Mob Grazing Cattle Made Simple

With a mob of cows, a paddock system, high-tensile wire, and electric fencing, you can cut hay expenses, improve soil and pasture health, and maximize herd performance.

| August/September 2016

At Green Pastures Farm, we’ve practiced Management-intensive Grazing — also called high-density, or “mob” grazing — for almost a decade, as a part of our holistic grazing plan. In that time, I’m proud that we’ve doubled our stocking rate and reduced our hay usage by 70 percent — a massive financial relief. We’ve also cut inputs. No fertilizer, seed, and lime — just a regularly rotated mob of cattle. While some folks think of high-density grazing as the “new thing” in grassland and livestock management, mob graziers aim to recreate something quite old — the traditional behaviors that bison, deer, elk, and other ruminant livestock exhibited on native prairie and meadowland in response to predators and fire that we’ve largely removed from the equation.

Thanks to some quick daily monitoring, we’ve found a “sweet spot” for pasture and herd health. Throughout the rotation, we ensure that every animal gets a full diet of nutritious forage and that our plants are never overgrazed. Also, thanks to the constant shearing of grass tips, high-density grazing combats climate change by sequestering carbon in soil. Without a doubt, Management-intensive Grazing has made some dramatic, positive changes to our pastures — and it’ll do the same for you.

Mob Graze for Pasture Health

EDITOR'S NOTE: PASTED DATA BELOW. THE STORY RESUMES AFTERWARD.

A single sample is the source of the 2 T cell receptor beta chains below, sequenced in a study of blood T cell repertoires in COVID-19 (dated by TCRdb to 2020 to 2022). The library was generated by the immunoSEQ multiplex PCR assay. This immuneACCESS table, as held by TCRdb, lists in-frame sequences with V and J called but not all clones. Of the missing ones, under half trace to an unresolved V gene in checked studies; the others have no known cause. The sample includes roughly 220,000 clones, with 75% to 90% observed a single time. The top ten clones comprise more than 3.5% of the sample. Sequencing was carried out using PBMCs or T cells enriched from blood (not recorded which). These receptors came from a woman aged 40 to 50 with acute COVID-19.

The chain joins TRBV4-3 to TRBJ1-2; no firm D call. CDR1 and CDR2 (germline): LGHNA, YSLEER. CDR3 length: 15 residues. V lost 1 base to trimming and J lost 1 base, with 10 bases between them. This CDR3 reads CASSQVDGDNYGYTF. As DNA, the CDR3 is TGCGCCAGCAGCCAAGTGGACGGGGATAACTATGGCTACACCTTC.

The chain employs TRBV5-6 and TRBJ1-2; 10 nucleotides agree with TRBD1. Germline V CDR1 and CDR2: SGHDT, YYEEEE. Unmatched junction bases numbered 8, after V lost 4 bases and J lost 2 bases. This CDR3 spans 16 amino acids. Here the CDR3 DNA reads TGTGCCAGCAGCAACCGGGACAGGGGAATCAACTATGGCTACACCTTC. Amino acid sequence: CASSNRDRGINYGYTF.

At its simplest, mob grazing is an efficient technique for managing your livestock and pastureland. Using temporary electric fencing, you divide your pasture into a series of small paddocks, or cells, and move your herd daily from one paddock to the next. You’ll pack a dense number of animals into a fairly small space, but it works because the rotation allows the grasses to recover before the herd can graze them again.

Livestock positively impact forages and soil in many ways. First, higher stocking densities, or more pounds of cattle on a given acre, mean more forage trampled on the ground to form and break up the litter bank. A litter bank, or anything organic that’s trampled onto the ground, will protect your soil from sunlight, help preserve moisture, and catch rainwater for growing more forage. I like to think of a litter bank as a smorgasbord that soil microbes feed on. And all their munching stimulates more plant growth, which can mean faster pasture recovery for my herd.

Higher stocking densities also bring about better manure and urine distribution, which will allow you to grow more forage without buying fertilizer. The livestock will do all the work for you. Finally, Management-intensive Grazing also encourages a much higher diversity of plants in your pasture. After you start increasing the stocking density of the animals, they’ll become much less selective. Plants that they might not normally eat under a less dense, set-stock grazing density will become food. It becomes a competition of who gets at it first!

Map Your Paddocks Systems

Don’t install a lot of permanent paddocks when you first deploy mob-grazing methods. The permanent paddocks will only get in the way while you’re trying to learn how to best graze your ground. The more open you can leave your farm, the easier it will be to install temporary paddocks. You’ll also have fewer gates to deal with, which will make herd moves more efficient.

11/29/2017 12:34:18 PM

I was just wondering if you manage to your other field animals in the same pattern? We have horses and cattle together will the system work with both animals? Or do you have to consider other things in the breakdown of the soil Because of the horses?

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